Do What is Right
We live in a complicated world. We live in a world where (to quote a line from an HBO show) “some people’s terrorist are other people’s freedom fighters,” and in a world where the difference between right and wrong is too often in the eye of the beholder. With so much ambiguity in this world, it can be difficult to follow one of my main passions… however, I will never give it up. I have, and will always, strive to do what is right and make the world a better place.
Beginning with the Torah and history books, to a vast archives of court public records and government declassified documents, to a seeming limitless number of websites — we find our written history. This is where we look to find historical context of what we have judged and decreed to be right or wrong. With over 5000 years of written history we have seen when mass hysteria and fear wins out over logic and morality (the Salem witch trials) or when propaganda and manipulation prey on people’s hate over compassion and integrity (the Holocaust). History does not always have a happy ending as we sometimes see the bad guys win (Genghis Khan) or when kind and generous societies are wiped away in the name of greed and progress (the indigenous people of North America). We have constant reminders of points in history when morality seems to be overcome with some other emotion, and I often wonder – why?
Why do the inequalities in our world seem to grow daily? Why, since a home land was created for the Jewish people, have there been people trying to destroy it? Why, since my birth roughly 40 years ago, has there been military-style fighting every day of my life on this planet? There is no easy answer to any of these questions, but I often wonder if both sides of these conflicts were guided by something more, how might our world be different?
I believe our founder Les Wexner has helped to provide us great insight into this “something more” when he references a moral compass. A moral compass is something to help you monitor if “you are doing the right things” and “making the same type of decisions when no one is in the room.” Les explains that a moral compass helps you make decisions not from a selfish point of view, but rather from a viewpoint of integrity. “How pure can I be in my decision-making?” Les hypothetically asked in a recent interview.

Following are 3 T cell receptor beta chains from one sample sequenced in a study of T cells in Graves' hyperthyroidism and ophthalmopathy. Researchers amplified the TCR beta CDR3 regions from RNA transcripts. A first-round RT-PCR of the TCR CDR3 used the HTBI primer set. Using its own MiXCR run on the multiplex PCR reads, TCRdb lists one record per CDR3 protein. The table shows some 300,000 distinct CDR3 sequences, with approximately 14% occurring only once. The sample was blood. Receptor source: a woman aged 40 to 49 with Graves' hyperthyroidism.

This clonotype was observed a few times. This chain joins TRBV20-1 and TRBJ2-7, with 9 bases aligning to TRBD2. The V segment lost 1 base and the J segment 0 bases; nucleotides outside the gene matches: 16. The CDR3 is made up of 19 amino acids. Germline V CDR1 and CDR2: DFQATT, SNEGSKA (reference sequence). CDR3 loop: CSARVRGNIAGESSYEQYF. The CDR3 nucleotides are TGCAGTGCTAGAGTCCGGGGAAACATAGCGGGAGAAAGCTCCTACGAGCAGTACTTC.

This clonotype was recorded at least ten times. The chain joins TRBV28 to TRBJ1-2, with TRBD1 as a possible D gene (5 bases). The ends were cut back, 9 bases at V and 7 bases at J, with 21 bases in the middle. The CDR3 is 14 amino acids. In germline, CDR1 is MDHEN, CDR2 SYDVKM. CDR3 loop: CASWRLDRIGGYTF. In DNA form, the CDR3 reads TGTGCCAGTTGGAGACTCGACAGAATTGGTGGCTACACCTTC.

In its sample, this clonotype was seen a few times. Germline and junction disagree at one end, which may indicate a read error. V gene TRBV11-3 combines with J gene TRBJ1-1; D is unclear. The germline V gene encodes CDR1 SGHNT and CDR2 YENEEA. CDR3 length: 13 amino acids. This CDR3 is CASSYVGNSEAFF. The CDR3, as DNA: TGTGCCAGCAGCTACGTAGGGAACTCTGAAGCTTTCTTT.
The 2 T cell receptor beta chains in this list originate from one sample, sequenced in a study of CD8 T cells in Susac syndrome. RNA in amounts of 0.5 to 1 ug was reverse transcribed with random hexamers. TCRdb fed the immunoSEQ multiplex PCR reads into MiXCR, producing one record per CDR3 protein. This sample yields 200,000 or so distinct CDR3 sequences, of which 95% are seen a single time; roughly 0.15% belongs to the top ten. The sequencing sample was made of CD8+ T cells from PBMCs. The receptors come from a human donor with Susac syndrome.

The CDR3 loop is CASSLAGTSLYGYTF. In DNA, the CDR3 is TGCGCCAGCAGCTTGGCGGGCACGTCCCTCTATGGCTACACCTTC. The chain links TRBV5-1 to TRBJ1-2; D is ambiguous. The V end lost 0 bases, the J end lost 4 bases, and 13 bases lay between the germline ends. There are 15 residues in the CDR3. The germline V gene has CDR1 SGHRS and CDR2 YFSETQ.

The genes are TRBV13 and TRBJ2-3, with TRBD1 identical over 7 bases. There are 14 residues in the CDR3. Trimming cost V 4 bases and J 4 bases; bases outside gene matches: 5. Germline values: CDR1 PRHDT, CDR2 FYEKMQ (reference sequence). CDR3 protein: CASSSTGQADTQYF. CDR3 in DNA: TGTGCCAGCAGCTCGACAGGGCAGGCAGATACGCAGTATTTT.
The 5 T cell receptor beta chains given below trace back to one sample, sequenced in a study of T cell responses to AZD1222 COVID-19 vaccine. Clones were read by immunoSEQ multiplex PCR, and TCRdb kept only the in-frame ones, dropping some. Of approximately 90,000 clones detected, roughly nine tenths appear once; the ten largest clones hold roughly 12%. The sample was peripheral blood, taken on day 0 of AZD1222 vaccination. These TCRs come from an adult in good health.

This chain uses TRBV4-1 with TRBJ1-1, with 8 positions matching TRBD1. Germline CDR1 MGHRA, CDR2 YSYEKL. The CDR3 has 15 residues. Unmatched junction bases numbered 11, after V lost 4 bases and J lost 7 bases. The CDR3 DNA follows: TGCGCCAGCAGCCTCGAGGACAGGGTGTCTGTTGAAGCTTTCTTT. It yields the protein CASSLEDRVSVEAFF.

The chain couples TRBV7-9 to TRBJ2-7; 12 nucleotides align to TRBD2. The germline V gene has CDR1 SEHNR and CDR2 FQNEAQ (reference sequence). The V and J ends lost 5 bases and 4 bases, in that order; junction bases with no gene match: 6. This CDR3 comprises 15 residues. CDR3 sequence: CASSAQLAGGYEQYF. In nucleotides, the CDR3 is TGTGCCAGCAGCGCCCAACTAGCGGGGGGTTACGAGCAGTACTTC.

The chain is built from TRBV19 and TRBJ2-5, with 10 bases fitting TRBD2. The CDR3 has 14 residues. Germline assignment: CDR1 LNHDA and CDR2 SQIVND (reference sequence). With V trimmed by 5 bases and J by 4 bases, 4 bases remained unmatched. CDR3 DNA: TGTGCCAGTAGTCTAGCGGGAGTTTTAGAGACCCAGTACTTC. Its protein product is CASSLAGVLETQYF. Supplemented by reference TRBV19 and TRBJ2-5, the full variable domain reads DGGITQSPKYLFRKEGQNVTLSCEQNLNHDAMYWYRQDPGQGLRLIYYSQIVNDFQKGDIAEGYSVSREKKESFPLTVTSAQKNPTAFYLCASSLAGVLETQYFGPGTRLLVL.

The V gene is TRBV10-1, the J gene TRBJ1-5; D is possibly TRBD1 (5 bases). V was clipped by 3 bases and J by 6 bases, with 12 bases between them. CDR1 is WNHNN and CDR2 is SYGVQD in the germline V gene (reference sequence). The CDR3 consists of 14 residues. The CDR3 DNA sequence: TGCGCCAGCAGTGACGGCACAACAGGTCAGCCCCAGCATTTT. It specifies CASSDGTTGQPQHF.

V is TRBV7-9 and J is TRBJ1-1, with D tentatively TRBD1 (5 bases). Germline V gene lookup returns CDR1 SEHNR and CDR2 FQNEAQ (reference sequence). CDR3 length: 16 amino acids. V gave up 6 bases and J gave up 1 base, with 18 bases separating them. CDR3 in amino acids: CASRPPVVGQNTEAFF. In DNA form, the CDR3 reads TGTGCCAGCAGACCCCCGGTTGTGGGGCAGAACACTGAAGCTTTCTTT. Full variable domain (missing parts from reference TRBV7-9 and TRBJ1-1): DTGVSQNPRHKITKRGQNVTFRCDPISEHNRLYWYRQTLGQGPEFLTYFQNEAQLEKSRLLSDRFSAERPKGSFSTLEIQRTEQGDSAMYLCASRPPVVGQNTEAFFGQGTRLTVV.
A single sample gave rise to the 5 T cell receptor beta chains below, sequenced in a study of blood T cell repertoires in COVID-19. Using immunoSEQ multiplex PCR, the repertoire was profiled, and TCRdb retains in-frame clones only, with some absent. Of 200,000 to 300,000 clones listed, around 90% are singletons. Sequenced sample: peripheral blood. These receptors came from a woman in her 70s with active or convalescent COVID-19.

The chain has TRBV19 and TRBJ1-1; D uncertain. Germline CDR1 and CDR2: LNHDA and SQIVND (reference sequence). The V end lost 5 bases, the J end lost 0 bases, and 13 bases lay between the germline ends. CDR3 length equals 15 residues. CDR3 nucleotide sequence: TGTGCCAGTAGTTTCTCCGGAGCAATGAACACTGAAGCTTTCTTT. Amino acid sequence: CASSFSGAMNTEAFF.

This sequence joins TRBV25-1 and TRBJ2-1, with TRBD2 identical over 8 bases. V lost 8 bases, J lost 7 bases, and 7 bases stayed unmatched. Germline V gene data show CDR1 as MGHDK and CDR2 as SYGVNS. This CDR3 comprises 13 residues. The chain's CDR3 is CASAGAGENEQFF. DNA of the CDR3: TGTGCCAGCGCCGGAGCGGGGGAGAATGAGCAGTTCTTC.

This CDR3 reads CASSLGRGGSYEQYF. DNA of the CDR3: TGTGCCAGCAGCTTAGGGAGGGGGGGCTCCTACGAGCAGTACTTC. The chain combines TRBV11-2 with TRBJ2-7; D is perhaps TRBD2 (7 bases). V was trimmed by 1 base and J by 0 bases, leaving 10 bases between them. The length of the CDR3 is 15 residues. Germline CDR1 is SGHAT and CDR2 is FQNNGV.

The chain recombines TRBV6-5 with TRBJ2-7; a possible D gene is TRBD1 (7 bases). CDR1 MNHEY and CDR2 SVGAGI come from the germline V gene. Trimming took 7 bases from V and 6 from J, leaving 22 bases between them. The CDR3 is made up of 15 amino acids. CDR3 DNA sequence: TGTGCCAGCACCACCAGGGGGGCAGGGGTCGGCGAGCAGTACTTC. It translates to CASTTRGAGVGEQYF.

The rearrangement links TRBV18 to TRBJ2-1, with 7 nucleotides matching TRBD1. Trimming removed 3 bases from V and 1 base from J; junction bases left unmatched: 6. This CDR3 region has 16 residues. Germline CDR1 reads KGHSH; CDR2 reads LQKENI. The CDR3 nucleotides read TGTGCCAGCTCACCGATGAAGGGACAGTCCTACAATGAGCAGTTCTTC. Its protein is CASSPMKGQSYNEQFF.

Are all great leaders — today and in the past — guided by this moral compass? Guided by “pure” decisions? I am doubtful, but I am certain, even before hearing Les’s description of a moral compass, this is something driving me. From the earliest age, I was not good at being mischievous. I often had this feeling of uneasiness when something wasn’t morally “kosher” and to this day I may not always be able to describe why something might be perceived as right or wrong, but I get a certain feeling — which, I think most Wexnerites can relate to — where our moral compass helps lead the way.
Thankfully, I have a great trust in my moral compass, and I believe doing what is right has helped me grow as a leader. As a leader, you quickly learn the consequences of your actions are significant when the results not only affect you, but everyone you are leading. You quickly learn not everyone in the group will have the same moral compass, and conflict and complications arise. However, in my experience, if you can do what is right and help others to see what is right, bonds will build and conflicts may remain, but resolutions will prevail.
Les tells us this is something we need to work on and practice — and today, it may be more important than ever. When we have world leaders who are constantly making morally reprehensible decisions, we need to rely on our moral compass to help guide us and help others (who look to us for guidance) as a stabilizing force for good. Now, more than ever, we get an alert on our phone or see a story in our social media news feed and become numb. How can someone make a decision to destroy the earth to make more money? How can someone decide to break apart families without a due process? How can there be so many powerful people who take advantage of their position of power in lieu of morality? I don’t get it, because I have that uneasy feeling. I can’t do something that I feel is morally ambiguous, because it will literally give me more stress and anxiety then the extra work or annoyance of just doing it right… thankfully, I have my moral compass to guide me.
Get To Know The Author
Adam Reiss, Wexner’s Director of Communications, falls into the class of one of America’s multi-talented visual design artists. Recognized as a creative and practical problem-solver and as an enthusiastic, resourceful professional, Adam projects a unique ability to adapt quickly to challenges and changing environments. After receiving a Masters of Arts in Visual Communications from The Ohio State University, Adam focused on “raising the bar” to create new digital media for his craft and, more importantly, his clients. Adam and his amazing wife, Shara, are raising their three incredible children (all under the age of 10) in picturesque Bexley, Ohio.